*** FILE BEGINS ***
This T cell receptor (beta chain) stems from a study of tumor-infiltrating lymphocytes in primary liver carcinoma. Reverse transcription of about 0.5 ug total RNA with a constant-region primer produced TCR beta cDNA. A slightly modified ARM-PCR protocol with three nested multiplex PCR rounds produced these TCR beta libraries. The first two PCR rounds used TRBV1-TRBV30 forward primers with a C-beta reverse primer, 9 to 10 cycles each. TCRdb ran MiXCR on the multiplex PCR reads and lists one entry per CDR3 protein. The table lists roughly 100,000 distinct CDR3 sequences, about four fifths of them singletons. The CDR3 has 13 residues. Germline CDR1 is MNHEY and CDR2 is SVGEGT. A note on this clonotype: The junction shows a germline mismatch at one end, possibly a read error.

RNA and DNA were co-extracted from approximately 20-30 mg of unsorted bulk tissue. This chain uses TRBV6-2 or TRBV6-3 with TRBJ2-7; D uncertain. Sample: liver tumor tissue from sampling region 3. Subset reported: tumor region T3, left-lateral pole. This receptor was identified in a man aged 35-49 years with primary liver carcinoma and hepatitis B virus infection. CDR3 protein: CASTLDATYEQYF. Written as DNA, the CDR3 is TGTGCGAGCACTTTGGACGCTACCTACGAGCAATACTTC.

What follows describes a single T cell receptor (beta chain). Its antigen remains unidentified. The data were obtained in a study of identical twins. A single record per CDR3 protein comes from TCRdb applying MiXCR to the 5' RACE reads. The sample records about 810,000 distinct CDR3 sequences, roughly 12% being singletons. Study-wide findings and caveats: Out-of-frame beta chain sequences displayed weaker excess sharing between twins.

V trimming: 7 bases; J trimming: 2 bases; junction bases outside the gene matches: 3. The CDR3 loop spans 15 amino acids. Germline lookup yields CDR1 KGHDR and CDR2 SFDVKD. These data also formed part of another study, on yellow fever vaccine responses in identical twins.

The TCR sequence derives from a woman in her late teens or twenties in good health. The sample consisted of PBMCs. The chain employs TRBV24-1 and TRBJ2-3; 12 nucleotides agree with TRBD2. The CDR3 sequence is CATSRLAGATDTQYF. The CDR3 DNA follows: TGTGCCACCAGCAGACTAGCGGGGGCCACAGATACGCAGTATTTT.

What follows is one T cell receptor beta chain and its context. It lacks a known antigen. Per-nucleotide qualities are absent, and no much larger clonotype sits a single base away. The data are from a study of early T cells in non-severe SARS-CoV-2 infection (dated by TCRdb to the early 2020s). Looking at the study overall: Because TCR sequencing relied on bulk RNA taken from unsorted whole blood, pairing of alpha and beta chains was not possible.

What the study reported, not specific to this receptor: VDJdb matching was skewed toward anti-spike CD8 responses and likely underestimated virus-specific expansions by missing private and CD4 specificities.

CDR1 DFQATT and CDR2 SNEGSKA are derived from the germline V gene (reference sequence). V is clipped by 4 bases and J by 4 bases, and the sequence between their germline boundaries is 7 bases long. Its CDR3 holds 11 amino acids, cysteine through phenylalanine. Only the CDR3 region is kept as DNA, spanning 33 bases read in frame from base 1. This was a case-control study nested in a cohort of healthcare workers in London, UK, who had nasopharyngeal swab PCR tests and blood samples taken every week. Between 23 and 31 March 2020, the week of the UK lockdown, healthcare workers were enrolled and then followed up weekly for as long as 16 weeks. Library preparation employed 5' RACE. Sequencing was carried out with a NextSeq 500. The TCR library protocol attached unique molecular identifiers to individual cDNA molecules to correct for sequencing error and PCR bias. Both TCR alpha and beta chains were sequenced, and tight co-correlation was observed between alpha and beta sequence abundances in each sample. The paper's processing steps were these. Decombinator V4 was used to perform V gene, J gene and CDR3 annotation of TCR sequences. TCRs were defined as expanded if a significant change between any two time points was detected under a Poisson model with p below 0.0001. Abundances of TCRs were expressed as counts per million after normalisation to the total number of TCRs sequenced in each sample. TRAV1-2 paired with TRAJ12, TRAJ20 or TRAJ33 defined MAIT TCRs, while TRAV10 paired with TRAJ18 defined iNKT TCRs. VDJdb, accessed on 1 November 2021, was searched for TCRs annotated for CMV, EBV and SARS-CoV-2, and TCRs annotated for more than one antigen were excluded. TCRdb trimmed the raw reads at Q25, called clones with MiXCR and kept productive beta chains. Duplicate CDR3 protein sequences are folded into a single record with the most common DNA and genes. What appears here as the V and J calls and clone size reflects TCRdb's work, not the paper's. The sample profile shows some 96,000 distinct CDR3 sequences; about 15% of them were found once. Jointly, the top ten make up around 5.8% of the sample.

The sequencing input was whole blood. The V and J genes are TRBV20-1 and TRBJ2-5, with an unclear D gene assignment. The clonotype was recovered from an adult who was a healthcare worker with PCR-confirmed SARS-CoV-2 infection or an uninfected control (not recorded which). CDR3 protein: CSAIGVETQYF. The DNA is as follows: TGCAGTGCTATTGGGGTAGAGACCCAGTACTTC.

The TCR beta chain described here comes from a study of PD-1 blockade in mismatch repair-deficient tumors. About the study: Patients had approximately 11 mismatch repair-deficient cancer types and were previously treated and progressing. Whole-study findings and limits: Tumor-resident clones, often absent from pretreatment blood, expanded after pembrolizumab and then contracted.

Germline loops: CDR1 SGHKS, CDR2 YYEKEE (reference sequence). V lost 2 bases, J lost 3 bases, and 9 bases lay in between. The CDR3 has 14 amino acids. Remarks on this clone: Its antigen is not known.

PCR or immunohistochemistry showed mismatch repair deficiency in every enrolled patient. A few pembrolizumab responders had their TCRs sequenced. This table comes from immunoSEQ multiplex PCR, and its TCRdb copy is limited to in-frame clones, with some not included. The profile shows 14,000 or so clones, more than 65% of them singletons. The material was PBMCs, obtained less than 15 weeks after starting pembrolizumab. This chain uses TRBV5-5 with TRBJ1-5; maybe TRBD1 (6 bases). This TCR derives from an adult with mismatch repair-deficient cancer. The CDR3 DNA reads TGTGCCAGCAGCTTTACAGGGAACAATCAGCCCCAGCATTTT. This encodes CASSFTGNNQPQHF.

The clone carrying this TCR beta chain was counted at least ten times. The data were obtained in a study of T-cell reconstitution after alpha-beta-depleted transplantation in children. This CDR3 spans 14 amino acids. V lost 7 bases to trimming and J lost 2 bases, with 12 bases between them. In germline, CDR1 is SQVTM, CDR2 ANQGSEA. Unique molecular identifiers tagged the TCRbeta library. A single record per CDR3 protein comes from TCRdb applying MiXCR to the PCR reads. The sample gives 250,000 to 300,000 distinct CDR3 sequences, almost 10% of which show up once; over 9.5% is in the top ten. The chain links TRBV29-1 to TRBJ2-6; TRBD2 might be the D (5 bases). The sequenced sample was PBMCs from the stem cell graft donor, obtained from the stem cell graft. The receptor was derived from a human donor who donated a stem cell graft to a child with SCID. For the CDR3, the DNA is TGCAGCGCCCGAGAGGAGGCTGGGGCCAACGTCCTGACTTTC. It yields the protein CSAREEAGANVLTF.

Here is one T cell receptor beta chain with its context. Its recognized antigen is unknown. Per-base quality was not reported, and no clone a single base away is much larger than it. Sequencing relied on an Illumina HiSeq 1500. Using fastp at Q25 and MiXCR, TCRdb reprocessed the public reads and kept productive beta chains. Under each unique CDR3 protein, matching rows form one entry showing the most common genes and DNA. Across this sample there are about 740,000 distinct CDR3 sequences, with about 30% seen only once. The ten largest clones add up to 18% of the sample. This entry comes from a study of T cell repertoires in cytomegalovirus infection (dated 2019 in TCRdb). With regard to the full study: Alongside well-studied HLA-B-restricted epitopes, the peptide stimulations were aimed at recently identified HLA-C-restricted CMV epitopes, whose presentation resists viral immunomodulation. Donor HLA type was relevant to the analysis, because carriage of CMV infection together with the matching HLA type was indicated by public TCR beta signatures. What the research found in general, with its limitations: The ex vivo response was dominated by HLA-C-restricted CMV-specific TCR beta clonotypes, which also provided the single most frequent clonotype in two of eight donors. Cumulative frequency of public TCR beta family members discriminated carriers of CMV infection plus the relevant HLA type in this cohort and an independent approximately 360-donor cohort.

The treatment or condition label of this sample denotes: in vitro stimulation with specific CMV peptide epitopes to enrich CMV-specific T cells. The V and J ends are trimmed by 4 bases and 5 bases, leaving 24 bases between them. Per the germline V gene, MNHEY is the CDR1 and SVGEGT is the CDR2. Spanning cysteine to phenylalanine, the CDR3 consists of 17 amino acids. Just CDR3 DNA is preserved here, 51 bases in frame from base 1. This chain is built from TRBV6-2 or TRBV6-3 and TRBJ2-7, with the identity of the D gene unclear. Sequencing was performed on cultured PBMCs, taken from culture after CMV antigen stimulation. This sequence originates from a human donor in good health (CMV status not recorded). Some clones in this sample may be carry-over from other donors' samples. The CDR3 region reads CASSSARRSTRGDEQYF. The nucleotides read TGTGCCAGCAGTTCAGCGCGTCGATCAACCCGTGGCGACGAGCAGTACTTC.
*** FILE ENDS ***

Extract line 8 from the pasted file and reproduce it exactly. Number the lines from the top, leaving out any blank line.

CDR1 DFQATT and CDR2 SNEGSKA are derived from the germline V gene (reference sequence). V is clipped by 4 bases and J by 4 bases, and the sequence between their germline boundaries is 7 bases long. Its CDR3 holds 11 amino acids, cysteine through phenylalanine. Only the CDR3 region is kept as DNA, spanning 33 bases read in frame from base 1. This was a case-control study nested in a cohort of healthcare workers in London, UK, who had nasopharyngeal swab PCR tests and blood samples taken every week. Between 23 and 31 March 2020, the week of the UK lockdown, healthcare workers were enrolled and then followed up weekly for as long as 16 weeks. Library preparation employed 5' RACE. Sequencing was carried out with a NextSeq 500. The TCR library protocol attached unique molecular identifiers to individual cDNA molecules to correct for sequencing error and PCR bias. Both TCR alpha and beta chains were sequenced, and tight co-correlation was observed between alpha and beta sequence abundances in each sample. The paper's processing steps were these. Decombinator V4 was used to perform V gene, J gene and CDR3 annotation of TCR sequences. TCRs were defined as expanded if a significant change between any two time points was detected under a Poisson model with p below 0.0001. Abundances of TCRs were expressed as counts per million after normalisation to the total number of TCRs sequenced in each sample. TRAV1-2 paired with TRAJ12, TRAJ20 or TRAJ33 defined MAIT TCRs, while TRAV10 paired with TRAJ18 defined iNKT TCRs. VDJdb, accessed on 1 November 2021, was searched for TCRs annotated for CMV, EBV and SARS-CoV-2, and TCRs annotated for more than one antigen were excluded. TCRdb trimmed the raw reads at Q25, called clones with MiXCR and kept productive beta chains. Duplicate CDR3 protein sequences are folded into a single record with the most common DNA and genes. What appears here as the V and J calls and clone size reflects TCRdb's work, not the paper's. The sample profile shows some 96,000 distinct CDR3 sequences; about 15% of them were found once. Jointly, the top ten make up around 5.8% of the sample.